--> --> Three Dimensional Outcrop Model of an Evolving Supercritical Fan in the Early Gulf of California

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Three Dimensional Outcrop Model of an Evolving Supercritical Fan in the Early Gulf of California


Numerical and physical modeling as well as direct observation of turbidity currents indicates that sediment gravity flows commonly reach Froude supercritical states over moderately steep slopes. This occurrence is reflected in seafloor bathymetry data, which reveal that such flow conditions impact how and where sediments are deposited. However, the stratigraphic details of the resulting deposits, their preservation potential, and their significance in sediment transport, basin evolution, and reservoir applications remain incompletely understood. This work analyzes seismic-scale outcrop exposures in the Fish Creek-Vallecito Basin deposited along the steep margins of the early Gulf of California in south-central California. The result is a detailed three-dimensional (3D) characterization and interpreted outcrop model of an evolving supercritical fan, which is used to describe the architecture of supercritical bedforms and spatiotemporal evolution of the deposits as well as provide first order constraints on the depositing flow conditions.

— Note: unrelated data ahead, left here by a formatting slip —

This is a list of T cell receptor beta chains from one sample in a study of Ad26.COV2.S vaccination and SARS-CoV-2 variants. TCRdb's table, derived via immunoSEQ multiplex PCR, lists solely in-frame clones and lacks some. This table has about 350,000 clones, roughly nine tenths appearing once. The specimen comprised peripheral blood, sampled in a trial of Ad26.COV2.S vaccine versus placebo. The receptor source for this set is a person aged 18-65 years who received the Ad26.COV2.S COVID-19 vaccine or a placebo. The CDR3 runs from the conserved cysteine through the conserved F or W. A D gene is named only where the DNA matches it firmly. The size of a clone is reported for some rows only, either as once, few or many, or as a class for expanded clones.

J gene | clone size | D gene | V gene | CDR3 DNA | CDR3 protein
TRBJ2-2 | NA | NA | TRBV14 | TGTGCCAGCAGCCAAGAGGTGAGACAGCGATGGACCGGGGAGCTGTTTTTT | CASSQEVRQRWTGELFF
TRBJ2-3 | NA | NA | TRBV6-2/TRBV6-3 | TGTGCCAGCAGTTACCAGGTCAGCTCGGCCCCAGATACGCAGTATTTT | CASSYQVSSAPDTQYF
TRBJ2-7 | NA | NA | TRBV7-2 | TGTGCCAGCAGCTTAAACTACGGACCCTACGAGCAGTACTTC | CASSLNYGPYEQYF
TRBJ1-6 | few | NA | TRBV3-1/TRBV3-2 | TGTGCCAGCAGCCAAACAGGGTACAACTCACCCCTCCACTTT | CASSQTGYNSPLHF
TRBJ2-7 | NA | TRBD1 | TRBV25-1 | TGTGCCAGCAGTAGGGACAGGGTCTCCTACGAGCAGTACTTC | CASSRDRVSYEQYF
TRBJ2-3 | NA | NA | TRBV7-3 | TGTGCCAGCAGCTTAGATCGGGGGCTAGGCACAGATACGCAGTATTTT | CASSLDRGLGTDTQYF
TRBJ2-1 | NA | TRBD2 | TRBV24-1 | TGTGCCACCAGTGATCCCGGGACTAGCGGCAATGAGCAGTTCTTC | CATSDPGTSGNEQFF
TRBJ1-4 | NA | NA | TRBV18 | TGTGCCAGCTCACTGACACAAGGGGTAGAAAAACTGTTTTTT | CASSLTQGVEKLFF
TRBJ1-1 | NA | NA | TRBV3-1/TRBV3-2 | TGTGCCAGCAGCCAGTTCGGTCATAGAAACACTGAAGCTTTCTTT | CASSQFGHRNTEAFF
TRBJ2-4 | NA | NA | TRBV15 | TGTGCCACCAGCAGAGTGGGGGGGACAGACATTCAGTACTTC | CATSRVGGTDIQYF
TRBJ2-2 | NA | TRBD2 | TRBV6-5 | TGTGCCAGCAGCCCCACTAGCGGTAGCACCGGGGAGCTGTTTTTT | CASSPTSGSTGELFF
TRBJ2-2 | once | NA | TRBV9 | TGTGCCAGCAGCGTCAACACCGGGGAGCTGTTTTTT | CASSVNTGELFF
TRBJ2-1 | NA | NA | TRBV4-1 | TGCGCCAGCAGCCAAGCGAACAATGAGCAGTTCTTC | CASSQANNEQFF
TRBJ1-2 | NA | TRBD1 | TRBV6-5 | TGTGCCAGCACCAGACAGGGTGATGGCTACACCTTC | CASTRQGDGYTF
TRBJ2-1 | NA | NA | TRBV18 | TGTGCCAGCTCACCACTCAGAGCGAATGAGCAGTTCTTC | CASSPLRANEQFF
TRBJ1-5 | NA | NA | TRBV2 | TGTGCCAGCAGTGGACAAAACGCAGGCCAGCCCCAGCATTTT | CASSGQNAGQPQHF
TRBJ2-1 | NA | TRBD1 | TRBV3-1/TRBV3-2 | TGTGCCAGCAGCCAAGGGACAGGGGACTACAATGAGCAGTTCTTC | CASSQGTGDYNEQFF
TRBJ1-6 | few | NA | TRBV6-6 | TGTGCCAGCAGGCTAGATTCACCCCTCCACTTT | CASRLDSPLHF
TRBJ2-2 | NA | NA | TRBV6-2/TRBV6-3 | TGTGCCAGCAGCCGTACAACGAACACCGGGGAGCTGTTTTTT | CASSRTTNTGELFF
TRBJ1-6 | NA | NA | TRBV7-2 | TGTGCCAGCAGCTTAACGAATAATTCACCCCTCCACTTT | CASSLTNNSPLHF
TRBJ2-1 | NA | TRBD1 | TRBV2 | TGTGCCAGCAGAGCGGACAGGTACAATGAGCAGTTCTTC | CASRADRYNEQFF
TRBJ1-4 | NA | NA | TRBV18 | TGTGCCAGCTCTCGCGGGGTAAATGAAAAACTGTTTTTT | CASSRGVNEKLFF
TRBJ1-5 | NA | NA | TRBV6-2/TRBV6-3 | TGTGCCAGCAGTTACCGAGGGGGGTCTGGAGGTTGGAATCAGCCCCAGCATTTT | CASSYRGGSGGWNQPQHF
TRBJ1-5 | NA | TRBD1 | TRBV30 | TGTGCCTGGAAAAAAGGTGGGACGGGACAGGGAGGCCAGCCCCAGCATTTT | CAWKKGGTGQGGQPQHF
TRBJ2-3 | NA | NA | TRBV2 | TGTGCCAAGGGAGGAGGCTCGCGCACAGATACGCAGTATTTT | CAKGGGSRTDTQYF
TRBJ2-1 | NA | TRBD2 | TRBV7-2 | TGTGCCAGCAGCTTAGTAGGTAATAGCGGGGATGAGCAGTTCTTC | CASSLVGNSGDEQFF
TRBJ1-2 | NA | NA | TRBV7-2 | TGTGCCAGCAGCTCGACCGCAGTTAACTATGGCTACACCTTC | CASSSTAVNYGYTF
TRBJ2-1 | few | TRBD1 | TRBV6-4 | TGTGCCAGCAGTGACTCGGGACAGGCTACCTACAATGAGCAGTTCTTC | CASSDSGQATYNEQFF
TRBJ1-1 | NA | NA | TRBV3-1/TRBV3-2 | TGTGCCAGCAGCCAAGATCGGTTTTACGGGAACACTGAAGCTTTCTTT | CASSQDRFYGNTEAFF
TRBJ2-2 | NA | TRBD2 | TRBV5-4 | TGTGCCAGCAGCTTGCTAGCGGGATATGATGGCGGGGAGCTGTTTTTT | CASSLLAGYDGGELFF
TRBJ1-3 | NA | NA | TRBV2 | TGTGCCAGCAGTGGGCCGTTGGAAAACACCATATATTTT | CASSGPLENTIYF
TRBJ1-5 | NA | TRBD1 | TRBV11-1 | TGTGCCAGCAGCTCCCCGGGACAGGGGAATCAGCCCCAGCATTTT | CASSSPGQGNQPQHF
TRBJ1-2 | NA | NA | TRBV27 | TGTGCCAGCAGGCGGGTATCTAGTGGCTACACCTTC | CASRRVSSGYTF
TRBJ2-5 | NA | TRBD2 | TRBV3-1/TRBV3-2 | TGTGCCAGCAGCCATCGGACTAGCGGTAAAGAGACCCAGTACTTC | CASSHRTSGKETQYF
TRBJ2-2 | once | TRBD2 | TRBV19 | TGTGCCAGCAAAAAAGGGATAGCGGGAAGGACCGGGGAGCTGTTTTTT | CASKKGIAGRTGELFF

The 100+ m-thick, strongly aggradational slope deposits of the Late Miocene (~6.3-5.3 Ma) Lycium Member represent a world class outcrop example of a preserved, reservoir-scale deepwater supercritical fan. For this work, a 3D outcrop model is generated from photogrammetry and interpreted at both at a regional and bed-by-bed scale to describe the internal architecture of representative bedforms as well as the seismic-scale regional stratigraphic hierarchy. Additional field data including measured sections and grain size analysis enable detailed characterization of key facies and first-order estimates of depositing flow properties.

Early results indicate that supercritical flows were responsible for depositing a relatively thick but aerially small, high net-to-gross, lobe-dominated fan. Stacks of 10s of upstream accreting, lensoid-to-sigmoidal turbidite sandstone beds with intercalated fines reveal undulating bedforms with predictable grainsize trends. Resulting bedsets possess tabular dip geometries and lensoid-to-lobate strike geometries. Composite bedsets compose fining up units interpreted as retreating lobe elements that compensationally fill topography. Lateral and vertical trends in bedform type, geometry, and facies point to systematic trends in flow confinement and energy depicting spatiotemporal evolution of a prograding supercritical fan filling antecedent topography of a young, actively subsiding rift basin.